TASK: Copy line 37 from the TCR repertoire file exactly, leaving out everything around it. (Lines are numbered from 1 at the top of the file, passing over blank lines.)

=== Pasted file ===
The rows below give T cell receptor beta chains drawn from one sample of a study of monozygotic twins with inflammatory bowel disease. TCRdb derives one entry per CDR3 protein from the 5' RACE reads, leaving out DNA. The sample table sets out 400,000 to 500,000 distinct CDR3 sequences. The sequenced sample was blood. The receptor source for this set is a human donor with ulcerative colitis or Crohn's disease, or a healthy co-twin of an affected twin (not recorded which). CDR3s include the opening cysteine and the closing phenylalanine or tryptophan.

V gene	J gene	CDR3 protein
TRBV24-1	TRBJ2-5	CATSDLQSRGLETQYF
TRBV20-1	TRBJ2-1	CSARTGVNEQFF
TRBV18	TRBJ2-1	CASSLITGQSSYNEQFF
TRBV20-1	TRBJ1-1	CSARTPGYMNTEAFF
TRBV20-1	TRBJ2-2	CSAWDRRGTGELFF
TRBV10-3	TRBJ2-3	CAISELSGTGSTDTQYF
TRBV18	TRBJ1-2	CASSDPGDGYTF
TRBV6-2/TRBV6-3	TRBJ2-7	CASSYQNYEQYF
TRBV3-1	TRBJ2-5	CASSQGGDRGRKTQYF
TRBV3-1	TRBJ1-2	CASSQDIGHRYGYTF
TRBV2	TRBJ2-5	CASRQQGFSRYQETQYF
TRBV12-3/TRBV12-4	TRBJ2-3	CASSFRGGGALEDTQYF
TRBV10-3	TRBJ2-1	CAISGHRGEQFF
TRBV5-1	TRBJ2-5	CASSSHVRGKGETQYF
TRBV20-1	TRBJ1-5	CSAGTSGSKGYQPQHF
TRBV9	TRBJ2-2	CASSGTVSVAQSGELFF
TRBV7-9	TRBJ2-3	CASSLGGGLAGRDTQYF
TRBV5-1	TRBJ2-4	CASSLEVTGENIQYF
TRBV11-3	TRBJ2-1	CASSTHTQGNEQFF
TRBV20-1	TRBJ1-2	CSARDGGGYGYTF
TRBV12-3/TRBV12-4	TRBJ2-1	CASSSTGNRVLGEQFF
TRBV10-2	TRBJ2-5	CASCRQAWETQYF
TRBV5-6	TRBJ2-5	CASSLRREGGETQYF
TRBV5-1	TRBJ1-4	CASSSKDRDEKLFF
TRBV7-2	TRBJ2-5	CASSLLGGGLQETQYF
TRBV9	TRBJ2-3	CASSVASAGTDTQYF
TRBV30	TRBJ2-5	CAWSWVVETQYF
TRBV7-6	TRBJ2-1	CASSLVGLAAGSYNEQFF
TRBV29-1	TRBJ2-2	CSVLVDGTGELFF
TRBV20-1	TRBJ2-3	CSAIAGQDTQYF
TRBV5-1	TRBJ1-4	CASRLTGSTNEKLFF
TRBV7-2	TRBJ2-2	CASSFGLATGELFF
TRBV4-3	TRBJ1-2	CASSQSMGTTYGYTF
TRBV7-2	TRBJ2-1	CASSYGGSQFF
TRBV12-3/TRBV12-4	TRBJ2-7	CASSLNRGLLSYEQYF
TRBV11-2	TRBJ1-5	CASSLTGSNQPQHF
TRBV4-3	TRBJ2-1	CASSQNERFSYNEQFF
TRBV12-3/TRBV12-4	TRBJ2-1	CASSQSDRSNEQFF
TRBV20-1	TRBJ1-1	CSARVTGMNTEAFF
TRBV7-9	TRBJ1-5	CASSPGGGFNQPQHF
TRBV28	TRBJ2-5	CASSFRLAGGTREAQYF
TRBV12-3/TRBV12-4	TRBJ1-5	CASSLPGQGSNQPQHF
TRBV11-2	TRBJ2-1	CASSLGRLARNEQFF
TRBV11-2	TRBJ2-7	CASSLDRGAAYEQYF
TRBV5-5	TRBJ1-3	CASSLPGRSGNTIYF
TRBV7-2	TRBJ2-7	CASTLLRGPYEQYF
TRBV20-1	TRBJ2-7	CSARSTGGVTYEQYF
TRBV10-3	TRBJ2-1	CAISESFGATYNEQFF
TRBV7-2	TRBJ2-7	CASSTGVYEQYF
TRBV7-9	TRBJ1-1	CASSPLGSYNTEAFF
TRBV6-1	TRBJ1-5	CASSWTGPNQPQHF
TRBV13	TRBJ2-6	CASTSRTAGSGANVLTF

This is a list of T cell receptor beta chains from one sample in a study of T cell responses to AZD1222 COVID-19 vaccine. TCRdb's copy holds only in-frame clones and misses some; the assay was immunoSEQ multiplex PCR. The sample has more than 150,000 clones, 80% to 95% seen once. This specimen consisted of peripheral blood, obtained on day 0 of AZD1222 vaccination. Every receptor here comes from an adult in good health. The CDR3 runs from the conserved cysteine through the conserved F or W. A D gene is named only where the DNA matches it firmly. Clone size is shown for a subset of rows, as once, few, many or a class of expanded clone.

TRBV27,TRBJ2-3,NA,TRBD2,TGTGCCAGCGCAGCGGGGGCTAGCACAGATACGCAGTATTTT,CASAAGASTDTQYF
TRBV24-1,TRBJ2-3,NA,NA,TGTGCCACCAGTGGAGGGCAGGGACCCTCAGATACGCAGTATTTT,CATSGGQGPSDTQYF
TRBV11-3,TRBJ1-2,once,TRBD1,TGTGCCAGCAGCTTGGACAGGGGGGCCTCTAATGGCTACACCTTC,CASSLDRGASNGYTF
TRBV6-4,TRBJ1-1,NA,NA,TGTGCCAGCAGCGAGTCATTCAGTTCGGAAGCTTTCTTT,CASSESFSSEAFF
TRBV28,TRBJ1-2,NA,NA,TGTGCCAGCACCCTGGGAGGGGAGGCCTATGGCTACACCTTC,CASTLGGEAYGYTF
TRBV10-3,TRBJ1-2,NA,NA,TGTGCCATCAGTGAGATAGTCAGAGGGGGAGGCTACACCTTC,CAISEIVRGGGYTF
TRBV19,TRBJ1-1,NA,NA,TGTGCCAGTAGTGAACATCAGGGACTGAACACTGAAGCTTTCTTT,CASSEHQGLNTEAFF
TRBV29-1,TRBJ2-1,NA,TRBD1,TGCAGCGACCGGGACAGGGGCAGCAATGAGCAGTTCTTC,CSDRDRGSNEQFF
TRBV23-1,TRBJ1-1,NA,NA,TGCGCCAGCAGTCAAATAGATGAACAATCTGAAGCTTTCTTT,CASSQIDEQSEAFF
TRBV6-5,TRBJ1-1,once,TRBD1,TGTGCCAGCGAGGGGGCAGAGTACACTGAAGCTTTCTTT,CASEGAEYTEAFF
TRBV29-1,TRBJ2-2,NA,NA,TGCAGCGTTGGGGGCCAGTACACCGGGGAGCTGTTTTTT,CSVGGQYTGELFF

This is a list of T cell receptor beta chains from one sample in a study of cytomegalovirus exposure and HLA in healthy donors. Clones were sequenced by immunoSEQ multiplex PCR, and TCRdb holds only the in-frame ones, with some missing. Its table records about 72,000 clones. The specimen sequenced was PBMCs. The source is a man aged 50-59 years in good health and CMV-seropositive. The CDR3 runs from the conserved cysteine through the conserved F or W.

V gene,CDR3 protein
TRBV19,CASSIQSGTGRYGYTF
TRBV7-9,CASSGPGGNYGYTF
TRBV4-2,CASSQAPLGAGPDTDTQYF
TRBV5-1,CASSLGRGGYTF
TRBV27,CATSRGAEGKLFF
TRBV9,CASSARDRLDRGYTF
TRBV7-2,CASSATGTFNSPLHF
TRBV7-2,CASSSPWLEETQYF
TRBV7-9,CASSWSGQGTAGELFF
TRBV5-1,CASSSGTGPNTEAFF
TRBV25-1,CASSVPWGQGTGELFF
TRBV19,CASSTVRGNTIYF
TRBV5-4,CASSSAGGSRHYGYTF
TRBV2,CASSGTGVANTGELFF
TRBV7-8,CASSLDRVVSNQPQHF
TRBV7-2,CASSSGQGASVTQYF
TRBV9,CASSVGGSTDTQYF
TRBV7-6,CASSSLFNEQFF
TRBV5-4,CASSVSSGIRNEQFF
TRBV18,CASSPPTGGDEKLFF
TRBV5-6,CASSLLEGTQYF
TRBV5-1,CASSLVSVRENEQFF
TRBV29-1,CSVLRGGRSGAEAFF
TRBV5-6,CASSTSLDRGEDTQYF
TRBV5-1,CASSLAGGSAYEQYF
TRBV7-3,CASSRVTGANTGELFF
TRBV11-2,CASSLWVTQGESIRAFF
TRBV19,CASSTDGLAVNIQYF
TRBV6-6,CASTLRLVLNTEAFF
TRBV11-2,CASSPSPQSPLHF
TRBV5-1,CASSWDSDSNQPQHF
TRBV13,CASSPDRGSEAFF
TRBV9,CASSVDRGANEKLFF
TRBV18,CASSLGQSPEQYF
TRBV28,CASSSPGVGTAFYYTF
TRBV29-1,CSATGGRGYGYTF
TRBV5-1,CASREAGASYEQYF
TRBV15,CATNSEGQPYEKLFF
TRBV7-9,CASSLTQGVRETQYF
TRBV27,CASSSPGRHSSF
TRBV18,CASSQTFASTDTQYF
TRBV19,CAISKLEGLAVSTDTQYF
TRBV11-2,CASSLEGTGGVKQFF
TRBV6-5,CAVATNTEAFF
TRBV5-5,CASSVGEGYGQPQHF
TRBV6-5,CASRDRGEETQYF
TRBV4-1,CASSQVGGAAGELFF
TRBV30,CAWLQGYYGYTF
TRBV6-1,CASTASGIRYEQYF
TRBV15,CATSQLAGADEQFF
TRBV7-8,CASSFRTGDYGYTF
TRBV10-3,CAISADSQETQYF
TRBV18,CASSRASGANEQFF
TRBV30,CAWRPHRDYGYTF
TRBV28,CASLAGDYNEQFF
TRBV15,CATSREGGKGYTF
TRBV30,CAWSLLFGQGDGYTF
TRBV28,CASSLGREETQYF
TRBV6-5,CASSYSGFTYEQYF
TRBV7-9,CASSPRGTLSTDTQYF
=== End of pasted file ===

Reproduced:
TRBV12-3/TRBV12-4	TRBJ2-7	CASSLNRGLLSYEQYF